Culture

The Corner

Is Euthanasia Corrupting Transplant Medical Ethics?

In my very first anti-euthanasia column, published by Newsweek in 1993, I worried that once medicalized killing became accepted, it would soon be joined by “organ harvesting as a plum to society.”

“Alarmist!” I was called. “Slippery slope arguer!” It will never happen, I was assured.

Until it did.

Now in both Netherlands and Belgium, mentally ill and disabled patients are voluntarily euthanized and their organs harvested after being killed. Canada is discussing joining the infamous duo.

I have waited for the organ transplant community to rise up and reject conjoining killing and organ donation. It has been a wait mostly in vain.

Indeed, a letter in the current Journal of the American Medical Association merely warns against haste in widely instituting such a policy due to safety concerns:

I urge caution before this practice is widely accepted. First, only short-term functional outcomes immediately after transplantation and at 6 months are available. Second, warm ischemia, an inevitable consequence of organ donation after cardiac death, results in greater risk for transplanted organs…

There is a need to study long-term outcomes of transplanted organs resulting from euthanasia so that truly informed consent can be obtained.

How starkly utilitarian can you get? 

If all that matters is consent–the clear implication of this letter–why would donors have to be suffering sufficiently to qualify for euthanasia?

Indeed, why not let healthy people who simply want to die and believe others–who want to live–have a greater claim on their livers and hearts volunteer to be killed and harvested?

The authors of the original article make in an equally bloodless, technocratic reply:

Euthanasia is performed according to local protocol by injection of a drug to induce coma, followed by a muscle relaxant. After circulatory arrest, a waiting time of 5 minutes is respected before the patient is transferred to the operating room for organ removal.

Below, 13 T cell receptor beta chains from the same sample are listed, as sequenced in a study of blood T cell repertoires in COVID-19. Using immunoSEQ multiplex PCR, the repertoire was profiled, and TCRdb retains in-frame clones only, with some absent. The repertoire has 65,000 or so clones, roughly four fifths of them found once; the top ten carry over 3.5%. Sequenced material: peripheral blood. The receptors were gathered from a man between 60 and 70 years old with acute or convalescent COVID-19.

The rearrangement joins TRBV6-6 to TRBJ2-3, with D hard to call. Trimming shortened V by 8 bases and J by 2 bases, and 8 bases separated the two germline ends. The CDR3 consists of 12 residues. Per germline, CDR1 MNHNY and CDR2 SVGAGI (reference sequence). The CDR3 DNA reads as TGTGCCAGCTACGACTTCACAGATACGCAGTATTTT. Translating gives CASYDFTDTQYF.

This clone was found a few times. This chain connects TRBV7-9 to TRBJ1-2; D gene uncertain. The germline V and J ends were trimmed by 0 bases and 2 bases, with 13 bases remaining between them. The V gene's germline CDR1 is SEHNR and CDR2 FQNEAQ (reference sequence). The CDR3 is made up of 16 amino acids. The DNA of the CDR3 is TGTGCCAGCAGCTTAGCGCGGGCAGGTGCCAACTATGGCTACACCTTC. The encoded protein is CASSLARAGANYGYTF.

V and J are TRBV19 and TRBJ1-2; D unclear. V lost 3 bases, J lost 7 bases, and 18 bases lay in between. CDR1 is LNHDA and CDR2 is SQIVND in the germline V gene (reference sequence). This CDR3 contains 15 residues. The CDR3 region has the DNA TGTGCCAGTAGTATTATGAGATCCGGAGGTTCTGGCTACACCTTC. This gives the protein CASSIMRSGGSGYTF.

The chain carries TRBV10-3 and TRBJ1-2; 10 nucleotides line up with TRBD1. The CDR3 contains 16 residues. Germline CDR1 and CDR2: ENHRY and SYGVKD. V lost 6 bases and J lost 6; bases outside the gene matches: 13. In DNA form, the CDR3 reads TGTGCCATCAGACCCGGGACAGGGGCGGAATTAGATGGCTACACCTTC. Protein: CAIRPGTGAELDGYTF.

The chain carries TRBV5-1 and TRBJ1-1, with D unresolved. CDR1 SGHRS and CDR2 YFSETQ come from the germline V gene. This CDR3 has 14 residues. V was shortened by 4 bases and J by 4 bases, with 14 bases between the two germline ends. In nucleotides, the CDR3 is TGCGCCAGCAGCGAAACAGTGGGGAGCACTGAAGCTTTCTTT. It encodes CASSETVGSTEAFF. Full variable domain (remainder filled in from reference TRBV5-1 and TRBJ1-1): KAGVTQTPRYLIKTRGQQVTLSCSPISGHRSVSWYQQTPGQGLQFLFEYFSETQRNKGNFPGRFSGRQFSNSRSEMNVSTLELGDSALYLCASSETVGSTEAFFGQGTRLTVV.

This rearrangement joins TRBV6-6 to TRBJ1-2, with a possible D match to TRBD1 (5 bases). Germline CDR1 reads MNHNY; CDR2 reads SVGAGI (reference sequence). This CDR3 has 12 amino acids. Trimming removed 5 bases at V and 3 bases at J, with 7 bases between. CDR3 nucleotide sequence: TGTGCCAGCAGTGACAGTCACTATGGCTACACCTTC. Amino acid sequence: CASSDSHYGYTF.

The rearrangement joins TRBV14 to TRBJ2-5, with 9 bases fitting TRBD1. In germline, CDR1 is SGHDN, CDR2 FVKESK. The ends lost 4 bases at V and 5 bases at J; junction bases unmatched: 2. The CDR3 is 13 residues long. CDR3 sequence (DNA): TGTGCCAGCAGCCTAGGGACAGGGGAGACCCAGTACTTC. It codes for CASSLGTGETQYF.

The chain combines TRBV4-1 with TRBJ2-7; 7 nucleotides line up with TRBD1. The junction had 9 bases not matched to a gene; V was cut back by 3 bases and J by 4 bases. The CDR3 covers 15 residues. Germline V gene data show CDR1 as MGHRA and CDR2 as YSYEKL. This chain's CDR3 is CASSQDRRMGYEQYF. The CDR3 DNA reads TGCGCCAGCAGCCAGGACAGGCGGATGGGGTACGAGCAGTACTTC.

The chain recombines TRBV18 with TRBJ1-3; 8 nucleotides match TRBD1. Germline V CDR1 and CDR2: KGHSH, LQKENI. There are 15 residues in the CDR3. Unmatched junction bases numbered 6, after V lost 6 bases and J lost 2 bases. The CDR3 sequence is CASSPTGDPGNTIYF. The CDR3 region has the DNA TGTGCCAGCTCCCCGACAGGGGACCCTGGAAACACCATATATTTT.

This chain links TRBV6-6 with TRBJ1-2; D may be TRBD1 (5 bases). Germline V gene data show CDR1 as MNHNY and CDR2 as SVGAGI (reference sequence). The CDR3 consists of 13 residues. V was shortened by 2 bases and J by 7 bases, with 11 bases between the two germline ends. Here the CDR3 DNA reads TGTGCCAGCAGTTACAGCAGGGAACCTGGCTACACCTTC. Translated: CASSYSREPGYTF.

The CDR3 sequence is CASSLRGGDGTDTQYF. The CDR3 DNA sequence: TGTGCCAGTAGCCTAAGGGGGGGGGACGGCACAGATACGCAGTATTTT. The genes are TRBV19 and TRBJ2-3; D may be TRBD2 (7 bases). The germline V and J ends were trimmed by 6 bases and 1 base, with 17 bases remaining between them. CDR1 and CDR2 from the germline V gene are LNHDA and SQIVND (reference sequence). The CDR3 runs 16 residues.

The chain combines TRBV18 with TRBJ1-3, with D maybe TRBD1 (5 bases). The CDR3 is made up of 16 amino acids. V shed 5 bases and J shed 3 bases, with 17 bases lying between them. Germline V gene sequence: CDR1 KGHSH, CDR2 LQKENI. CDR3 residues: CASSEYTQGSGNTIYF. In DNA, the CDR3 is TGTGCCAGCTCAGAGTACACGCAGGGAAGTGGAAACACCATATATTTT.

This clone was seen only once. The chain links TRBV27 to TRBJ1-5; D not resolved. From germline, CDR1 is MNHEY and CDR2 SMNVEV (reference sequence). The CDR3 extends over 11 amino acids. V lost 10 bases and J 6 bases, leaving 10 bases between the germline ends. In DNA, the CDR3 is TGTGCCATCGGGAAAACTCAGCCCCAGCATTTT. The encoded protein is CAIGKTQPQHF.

Compared with other donations after cardiac death, the process of dying is short (often less than10-15 minutes), and death is not preceded by medical deterioration in the intensive care unit.

Euthanasia donors are, on average, younger than other cardiac death donors. Better transplant results may therefore occur in organ donation after euthanasia compared with donation after other causes of cardiac death, but additional studies are required.

Where are we as a society that killing and harvesting are respectfully discussed in one of the world’s most respected medical journals–and no one brings up crucial issues of right and wrong?

As just one quick example: What could be more dangerous than letting despairing people believe that their deaths could have greater value than their lives? Becoming a donor could be the final factor that induces them to opt for euthanasia or assisted suicide.

For for that matter, how dangerous would it be if society ever came to accept that the hastened deaths of the despairing could offer a “plum?”

Euthanasia corrupts everything it touches–including, it would seem, the ethics of organ transplant medicine.

 

Wesley J. Smith — Wesley J. Smith is a senior fellow at the Discovery Institute’s Center on Human Exceptionalism.

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